4. I would go for a GC contender. A good number of the mountain stages are short with a preponderance of HC / Cat 1 climbs. They are very likely to be contested by the GC players much less opportunity for breakaways to mop up points. Picking up a few cat 3s & 4s is less likely to be a help though expect the usual wildcard fight to be in the jersey for to first part of the race. I think a good chance that whoever takes yellow will also take this jersey (I think Chris Froome did this a couple of years back).

    Warren Barguil did not look to be in a good place at the Dauphine. I accept that he could have simply been trying to build up to July similar to what Vicenzo Nibali has done in the past. However really not convinced about that and there is also all the pressure in leading a French team. Maybe a breakaway win (the short day in the Pyrenees?) but cant see anything beyond that.

    • Would like to see Dan Martin win the jersey. He’s a bookies nightmare though, can win LBL one minute or be more invisible than the Invisible Man.

    • I wouldn’t have thought any rider would consider themselves out of GC contention to the point of focusing on the mountains jersey unless they lost 10 minutes or more. Most riders seem to regard coming in, say, 7th on GC to be better than winning the polka dots (can’t say I agree with them – unless you’re up and coming – especially if you’ve done it once). So, I’d imagine Martin losing (again a guess) even 3 minutes in the TTT wouldn’t change his focus.

      • This raises an interesting question: When are UCI points worth more than the jersey?

        If Martin (or Bardet or you name it) is 5 minutes down, he can go for either I suppose. Finishing 7th in the overall or winning stages might be a way to get more points. Raiding for the jersey might be a way to get more visibility. For most riders, I think that this would be a team decision, and might it just be that the points are more important than the jersey?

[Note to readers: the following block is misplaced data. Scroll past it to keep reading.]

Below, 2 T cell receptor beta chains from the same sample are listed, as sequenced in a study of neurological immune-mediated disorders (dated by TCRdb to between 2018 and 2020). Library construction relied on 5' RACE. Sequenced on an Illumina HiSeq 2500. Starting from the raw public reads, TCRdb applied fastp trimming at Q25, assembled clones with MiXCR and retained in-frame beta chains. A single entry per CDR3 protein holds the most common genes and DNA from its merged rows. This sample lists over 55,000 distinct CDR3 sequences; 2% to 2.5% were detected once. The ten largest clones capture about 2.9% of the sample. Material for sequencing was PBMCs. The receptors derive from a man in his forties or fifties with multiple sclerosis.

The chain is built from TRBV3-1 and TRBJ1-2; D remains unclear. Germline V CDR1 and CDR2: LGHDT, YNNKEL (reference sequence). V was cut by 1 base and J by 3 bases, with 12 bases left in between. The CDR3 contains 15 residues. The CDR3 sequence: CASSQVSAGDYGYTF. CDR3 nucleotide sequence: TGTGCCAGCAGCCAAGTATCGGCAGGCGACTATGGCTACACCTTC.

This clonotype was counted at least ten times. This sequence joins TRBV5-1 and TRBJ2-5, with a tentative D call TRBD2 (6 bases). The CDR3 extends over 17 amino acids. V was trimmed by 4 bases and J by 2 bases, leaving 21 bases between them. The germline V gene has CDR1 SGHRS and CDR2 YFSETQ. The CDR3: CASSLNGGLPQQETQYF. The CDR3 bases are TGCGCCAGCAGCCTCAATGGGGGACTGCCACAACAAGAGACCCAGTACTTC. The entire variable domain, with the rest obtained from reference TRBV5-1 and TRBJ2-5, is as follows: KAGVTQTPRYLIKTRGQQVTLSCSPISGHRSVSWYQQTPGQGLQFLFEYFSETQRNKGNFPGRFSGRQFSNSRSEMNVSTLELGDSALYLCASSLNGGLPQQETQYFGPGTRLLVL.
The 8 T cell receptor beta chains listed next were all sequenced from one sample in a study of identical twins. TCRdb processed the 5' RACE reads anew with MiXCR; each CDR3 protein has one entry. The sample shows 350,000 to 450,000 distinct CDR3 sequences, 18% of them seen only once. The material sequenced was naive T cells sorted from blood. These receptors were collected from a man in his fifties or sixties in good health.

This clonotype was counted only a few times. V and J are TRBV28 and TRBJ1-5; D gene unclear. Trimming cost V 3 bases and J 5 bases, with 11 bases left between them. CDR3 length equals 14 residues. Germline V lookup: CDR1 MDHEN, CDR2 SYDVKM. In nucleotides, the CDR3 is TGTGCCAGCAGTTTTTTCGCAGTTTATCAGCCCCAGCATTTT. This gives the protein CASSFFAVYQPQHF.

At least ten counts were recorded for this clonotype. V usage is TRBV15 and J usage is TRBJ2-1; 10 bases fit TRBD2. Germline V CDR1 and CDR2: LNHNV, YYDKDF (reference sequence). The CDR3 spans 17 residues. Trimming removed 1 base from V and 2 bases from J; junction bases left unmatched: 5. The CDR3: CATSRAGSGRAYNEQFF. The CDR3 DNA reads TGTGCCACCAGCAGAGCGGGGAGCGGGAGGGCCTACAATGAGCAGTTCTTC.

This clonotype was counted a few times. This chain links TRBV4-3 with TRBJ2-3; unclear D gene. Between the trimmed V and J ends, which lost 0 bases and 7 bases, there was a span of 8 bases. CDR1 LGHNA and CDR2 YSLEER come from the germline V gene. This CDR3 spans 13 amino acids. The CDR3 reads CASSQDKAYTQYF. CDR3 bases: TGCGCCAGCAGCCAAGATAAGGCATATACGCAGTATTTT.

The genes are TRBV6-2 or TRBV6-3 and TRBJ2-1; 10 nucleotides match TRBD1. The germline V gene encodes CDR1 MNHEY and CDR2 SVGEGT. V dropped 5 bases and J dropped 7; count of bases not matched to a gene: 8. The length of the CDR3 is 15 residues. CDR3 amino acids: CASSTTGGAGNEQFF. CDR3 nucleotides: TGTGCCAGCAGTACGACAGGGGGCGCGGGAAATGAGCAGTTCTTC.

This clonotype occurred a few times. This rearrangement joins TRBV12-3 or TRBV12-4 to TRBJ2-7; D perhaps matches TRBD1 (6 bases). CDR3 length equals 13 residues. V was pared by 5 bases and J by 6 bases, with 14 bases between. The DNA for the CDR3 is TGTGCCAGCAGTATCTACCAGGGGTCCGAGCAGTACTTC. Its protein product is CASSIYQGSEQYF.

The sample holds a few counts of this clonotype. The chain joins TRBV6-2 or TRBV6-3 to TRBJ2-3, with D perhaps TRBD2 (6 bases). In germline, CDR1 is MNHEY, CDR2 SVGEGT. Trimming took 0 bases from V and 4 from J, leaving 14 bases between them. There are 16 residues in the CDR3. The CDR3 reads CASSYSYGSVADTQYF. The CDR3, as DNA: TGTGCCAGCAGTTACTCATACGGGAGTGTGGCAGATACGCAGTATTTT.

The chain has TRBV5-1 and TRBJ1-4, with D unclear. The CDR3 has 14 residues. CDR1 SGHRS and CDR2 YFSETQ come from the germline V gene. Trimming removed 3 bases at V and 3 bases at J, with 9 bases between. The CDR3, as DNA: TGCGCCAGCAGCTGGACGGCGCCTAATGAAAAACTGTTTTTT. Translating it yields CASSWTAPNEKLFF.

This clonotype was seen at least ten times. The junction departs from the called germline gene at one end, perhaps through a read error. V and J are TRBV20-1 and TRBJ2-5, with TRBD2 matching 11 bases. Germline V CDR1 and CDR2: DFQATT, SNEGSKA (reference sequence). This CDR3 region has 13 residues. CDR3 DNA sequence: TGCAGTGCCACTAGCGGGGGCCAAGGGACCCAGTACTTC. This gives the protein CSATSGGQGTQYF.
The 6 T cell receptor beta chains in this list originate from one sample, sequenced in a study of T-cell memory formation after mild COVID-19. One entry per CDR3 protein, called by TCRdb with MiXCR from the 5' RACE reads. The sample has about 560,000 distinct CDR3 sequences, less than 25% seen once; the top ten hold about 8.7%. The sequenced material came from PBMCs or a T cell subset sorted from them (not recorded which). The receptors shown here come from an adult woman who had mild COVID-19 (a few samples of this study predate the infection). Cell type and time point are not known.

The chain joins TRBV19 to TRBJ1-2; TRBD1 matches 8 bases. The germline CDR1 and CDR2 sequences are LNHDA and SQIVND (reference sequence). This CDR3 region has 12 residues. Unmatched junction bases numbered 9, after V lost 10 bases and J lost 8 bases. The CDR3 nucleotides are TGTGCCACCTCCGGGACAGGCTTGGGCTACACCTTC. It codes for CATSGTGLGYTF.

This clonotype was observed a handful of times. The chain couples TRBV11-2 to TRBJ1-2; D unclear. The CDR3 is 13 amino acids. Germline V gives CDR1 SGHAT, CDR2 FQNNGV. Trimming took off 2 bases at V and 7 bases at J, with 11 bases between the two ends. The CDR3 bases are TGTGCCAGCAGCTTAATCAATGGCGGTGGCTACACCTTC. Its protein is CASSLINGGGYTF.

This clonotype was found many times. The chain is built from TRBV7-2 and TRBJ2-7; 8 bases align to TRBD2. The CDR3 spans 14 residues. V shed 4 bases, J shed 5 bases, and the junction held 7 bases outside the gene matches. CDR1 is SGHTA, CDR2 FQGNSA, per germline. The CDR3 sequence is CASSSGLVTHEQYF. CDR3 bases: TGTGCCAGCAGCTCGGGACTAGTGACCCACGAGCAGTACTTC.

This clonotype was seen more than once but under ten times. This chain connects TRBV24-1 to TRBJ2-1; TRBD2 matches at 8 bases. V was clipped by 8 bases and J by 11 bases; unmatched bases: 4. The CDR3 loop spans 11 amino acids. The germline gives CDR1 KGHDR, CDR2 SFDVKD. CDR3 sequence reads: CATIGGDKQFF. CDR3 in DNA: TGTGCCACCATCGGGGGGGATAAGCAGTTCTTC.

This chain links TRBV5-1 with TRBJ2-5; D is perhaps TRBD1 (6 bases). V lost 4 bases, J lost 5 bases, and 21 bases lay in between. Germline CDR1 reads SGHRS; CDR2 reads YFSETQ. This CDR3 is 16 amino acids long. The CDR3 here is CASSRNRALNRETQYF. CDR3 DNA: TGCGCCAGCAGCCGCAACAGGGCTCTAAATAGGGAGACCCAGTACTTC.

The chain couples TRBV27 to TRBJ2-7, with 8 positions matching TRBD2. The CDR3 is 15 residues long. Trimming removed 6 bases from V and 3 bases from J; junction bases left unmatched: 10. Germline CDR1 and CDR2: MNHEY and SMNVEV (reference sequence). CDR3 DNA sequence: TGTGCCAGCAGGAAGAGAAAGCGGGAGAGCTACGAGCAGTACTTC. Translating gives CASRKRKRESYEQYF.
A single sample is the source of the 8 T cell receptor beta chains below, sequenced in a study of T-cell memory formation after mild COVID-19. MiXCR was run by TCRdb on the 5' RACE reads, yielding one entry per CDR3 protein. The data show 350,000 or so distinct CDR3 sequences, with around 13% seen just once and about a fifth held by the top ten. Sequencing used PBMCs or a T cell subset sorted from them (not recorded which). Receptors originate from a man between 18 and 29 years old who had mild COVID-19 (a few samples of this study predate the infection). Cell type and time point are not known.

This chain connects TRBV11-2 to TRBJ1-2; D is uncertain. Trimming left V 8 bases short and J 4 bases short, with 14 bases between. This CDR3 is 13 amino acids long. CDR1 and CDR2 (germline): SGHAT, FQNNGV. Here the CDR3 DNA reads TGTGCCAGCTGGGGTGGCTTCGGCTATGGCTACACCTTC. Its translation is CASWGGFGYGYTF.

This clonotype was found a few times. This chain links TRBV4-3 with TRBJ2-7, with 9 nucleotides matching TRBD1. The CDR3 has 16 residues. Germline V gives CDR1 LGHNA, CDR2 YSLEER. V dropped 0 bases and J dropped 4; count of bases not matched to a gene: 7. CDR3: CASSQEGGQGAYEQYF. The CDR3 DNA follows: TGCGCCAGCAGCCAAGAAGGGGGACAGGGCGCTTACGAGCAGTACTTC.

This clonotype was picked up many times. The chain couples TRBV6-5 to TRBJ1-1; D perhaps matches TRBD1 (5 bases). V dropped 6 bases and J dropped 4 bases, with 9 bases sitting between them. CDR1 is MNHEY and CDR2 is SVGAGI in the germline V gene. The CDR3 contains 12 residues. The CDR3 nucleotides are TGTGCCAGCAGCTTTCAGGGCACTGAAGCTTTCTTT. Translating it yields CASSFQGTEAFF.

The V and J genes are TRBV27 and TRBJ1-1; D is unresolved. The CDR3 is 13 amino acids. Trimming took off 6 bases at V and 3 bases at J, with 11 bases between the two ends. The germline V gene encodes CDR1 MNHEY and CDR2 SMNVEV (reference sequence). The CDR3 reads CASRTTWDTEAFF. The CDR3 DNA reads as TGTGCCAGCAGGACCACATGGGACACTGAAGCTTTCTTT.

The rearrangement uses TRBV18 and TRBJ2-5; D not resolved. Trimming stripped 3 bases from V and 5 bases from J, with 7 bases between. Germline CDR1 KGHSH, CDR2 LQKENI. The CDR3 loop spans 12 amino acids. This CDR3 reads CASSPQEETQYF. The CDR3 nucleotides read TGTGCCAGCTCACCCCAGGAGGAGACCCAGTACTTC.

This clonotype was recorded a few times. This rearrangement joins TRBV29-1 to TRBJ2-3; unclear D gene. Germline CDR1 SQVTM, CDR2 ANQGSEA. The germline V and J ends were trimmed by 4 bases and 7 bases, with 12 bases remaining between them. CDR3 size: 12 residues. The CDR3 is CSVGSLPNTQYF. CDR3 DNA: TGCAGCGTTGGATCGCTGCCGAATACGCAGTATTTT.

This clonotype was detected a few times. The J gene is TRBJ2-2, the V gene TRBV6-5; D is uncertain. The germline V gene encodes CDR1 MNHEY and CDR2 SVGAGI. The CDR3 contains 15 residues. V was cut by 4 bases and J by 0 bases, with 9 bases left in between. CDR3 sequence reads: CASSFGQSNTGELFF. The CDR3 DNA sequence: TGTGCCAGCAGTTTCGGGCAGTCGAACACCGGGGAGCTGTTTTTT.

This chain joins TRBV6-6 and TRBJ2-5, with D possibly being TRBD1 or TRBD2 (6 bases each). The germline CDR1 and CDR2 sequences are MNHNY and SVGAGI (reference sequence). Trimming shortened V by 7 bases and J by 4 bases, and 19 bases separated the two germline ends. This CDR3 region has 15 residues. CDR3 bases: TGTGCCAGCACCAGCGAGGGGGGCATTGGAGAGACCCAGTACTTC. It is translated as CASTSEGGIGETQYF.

My bias is to say that the jersey is worth more to the team, but I had not thought this through before.

        • If you’re five minutes down and going in the breakaway you are still a threat to the guy aiming for a top 10. You need a lot more deficit to be let off the leash if you are someone of Bardet or Martin’s stature.

  5. With double points going to the final mountains in the Pyrenees (two of which are followed by descents) rather than mountain top finishes throughout the race, I think this will certainly be won by a breakaway rider rather than a GC rider.
    Majka doesn’t have much pressure on him and is largely free to do what he likes, so I’ll pick him.

  6. The question is which Rafael Majka shows up ? The rider who won KoM titles in the last two even numbered years (2014- 2016), or the guy who is trying to ride for GC ?

    • It doesn’t appear that Bora is making any real pretense of supporting Majka for anything more than a respectable GC finish. I suspect they’d be thrilled to have Sagan in green much of the Tour, and Majka in the dots.

    • Although no matter what polka-dot abomination Rolland’s team could come up with it would still be easier on the eyes than the current EF-Drapac kit.

      • I’m one of those who likes the EF-Drapac kit on it’s own terms, and especially for the ease of spotting their riders in the bunch. Remember, this is a sport with a history of mostly bland and ill conceived kit, and sometimes violently obnoxious and ugly outfits.

        I’m always struck when I see team-kit from a few years ago in the discount bin at the local bike shop – most of them I wouldn’t wear if they were given away for free.

      • Surely the most interesting subtext of the race is the battle to wear the polka dot skinsuit in the ttt?. Or maybe it should be to stay out of it!
        Rafa Majka battling to stay on Sagans wheel in the spotted monstrosity.worth the entrance fee on its own.

  7. One way to stop the GC contenders dominating the polka dot jersey is to increase the amount of time trialling, thus making the GC a true all-rounders competition.